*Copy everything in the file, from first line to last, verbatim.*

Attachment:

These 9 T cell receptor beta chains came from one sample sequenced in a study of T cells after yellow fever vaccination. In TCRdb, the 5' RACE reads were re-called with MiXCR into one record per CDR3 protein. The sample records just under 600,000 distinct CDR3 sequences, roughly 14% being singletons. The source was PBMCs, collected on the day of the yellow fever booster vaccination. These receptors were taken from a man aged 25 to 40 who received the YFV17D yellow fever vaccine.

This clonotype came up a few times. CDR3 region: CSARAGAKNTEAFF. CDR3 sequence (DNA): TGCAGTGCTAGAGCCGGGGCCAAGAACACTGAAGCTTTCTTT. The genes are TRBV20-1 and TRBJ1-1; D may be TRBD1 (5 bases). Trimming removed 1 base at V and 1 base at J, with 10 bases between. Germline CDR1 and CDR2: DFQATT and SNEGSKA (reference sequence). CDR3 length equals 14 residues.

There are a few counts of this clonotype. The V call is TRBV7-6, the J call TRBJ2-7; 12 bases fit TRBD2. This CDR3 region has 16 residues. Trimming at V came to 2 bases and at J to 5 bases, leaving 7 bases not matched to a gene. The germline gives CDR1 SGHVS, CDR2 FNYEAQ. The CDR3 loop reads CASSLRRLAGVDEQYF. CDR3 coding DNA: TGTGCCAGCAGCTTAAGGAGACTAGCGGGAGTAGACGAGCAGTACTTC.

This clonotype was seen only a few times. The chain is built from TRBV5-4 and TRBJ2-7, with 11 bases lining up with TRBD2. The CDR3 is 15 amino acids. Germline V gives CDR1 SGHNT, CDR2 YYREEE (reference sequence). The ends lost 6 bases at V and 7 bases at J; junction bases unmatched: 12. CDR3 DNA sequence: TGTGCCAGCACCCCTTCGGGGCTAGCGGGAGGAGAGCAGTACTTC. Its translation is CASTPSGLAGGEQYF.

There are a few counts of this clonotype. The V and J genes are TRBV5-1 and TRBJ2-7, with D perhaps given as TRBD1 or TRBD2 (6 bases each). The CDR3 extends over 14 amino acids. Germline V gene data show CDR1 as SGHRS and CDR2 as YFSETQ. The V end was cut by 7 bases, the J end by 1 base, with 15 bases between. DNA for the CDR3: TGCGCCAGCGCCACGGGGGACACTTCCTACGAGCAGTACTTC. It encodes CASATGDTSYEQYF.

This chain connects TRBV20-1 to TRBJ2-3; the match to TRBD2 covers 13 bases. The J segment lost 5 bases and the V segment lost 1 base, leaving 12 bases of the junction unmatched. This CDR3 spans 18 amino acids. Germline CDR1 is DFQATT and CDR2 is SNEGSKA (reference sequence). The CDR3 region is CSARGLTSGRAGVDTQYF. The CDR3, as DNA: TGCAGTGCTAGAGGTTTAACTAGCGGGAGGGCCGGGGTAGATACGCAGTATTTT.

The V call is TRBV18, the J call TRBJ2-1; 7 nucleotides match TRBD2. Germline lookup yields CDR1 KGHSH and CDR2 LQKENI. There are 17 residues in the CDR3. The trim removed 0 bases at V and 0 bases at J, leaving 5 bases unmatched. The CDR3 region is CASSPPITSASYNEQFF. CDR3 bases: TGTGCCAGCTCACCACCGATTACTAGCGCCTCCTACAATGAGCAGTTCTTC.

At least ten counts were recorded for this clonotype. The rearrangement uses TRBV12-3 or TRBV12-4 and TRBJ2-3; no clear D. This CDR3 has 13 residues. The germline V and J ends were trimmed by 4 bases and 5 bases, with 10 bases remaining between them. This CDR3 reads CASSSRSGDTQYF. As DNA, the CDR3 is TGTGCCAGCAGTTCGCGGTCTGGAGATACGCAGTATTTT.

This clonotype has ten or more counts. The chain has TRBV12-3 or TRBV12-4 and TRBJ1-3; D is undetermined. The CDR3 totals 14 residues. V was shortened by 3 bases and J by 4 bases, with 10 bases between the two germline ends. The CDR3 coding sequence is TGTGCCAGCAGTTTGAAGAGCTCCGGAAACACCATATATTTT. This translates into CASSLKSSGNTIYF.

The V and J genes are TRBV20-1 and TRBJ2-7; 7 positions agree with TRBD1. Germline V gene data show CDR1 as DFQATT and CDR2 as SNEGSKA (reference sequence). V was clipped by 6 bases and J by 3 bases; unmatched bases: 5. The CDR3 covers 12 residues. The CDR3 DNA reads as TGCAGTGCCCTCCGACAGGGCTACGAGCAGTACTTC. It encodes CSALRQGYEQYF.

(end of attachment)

These 9 T cell receptor beta chains came from one sample sequenced in a study of T cells after yellow fever vaccination. In TCRdb, the 5' RACE reads were re-called with MiXCR into one record per CDR3 protein. The sample records just under 600,000 distinct CDR3 sequences, roughly 14% being singletons. The source was PBMCs, collected on the day of the yellow fever booster vaccination. These receptors were taken from a man aged 25 to 40 who received the YFV17D yellow fever vaccine.

This clonotype came up a few times. CDR3 region: CSARAGAKNTEAFF. CDR3 sequence (DNA): TGCAGTGCTAGAGCCGGGGCCAAGAACACTGAAGCTTTCTTT. The genes are TRBV20-1 and TRBJ1-1; D may be TRBD1 (5 bases). Trimming removed 1 base at V and 1 base at J, with 10 bases between. Germline CDR1 and CDR2: DFQATT and SNEGSKA (reference sequence). CDR3 length equals 14 residues.

There are a few counts of this clonotype. The V call is TRBV7-6, the J call TRBJ2-7; 12 bases fit TRBD2. This CDR3 region has 16 residues. Trimming at V came to 2 bases and at J to 5 bases, leaving 7 bases not matched to a gene. The germline gives CDR1 SGHVS, CDR2 FNYEAQ. The CDR3 loop reads CASSLRRLAGVDEQYF. CDR3 coding DNA: TGTGCCAGCAGCTTAAGGAGACTAGCGGGAGTAGACGAGCAGTACTTC.

This clonotype was seen only a few times. The chain is built from TRBV5-4 and TRBJ2-7, with 11 bases lining up with TRBD2. The CDR3 is 15 amino acids. Germline V gives CDR1 SGHNT, CDR2 YYREEE (reference sequence). The ends lost 6 bases at V and 7 bases at J; junction bases unmatched: 12. CDR3 DNA sequence: TGTGCCAGCACCCCTTCGGGGCTAGCGGGAGGAGAGCAGTACTTC. Its translation is CASTPSGLAGGEQYF.

There are a few counts of this clonotype. The V and J genes are TRBV5-1 and TRBJ2-7, with D perhaps given as TRBD1 or TRBD2 (6 bases each). The CDR3 extends over 14 amino acids. Germline V gene data show CDR1 as SGHRS and CDR2 as YFSETQ. The V end was cut by 7 bases, the J end by 1 base, with 15 bases between. DNA for the CDR3: TGCGCCAGCGCCACGGGGGACACTTCCTACGAGCAGTACTTC. It encodes CASATGDTSYEQYF.

This chain connects TRBV20-1 to TRBJ2-3; the match to TRBD2 covers 13 bases. The J segment lost 5 bases and the V segment lost 1 base, leaving 12 bases of the junction unmatched. This CDR3 spans 18 amino acids. Germline CDR1 is DFQATT and CDR2 is SNEGSKA (reference sequence). The CDR3 region is CSARGLTSGRAGVDTQYF. The CDR3, as DNA: TGCAGTGCTAGAGGTTTAACTAGCGGGAGGGCCGGGGTAGATACGCAGTATTTT.

The V call is TRBV18, the J call TRBJ2-1; 7 nucleotides match TRBD2. Germline lookup yields CDR1 KGHSH and CDR2 LQKENI. There are 17 residues in the CDR3. The trim removed 0 bases at V and 0 bases at J, leaving 5 bases unmatched. The CDR3 region is CASSPPITSASYNEQFF. CDR3 bases: TGTGCCAGCTCACCACCGATTACTAGCGCCTCCTACAATGAGCAGTTCTTC.

At least ten counts were recorded for this clonotype. The rearrangement uses TRBV12-3 or TRBV12-4 and TRBJ2-3; no clear D. This CDR3 has 13 residues. The germline V and J ends were trimmed by 4 bases and 5 bases, with 10 bases remaining between them. This CDR3 reads CASSSRSGDTQYF. As DNA, the CDR3 is TGTGCCAGCAGTTCGCGGTCTGGAGATACGCAGTATTTT.

This clonotype has ten or more counts. The chain has TRBV12-3 or TRBV12-4 and TRBJ1-3; D is undetermined. The CDR3 totals 14 residues. V was shortened by 3 bases and J by 4 bases, with 10 bases between the two germline ends. The CDR3 coding sequence is TGTGCCAGCAGTTTGAAGAGCTCCGGAAACACCATATATTTT. This translates into CASSLKSSGNTIYF.

The V and J genes are TRBV20-1 and TRBJ2-7; 7 positions agree with TRBD1. Germline V gene data show CDR1 as DFQATT and CDR2 as SNEGSKA (reference sequence). V was clipped by 6 bases and J by 3 bases; unmatched bases: 5. The CDR3 covers 12 residues. The CDR3 DNA reads as TGCAGTGCCCTCCGACAGGGCTACGAGCAGTACTTC. It encodes CSALRQGYEQYF.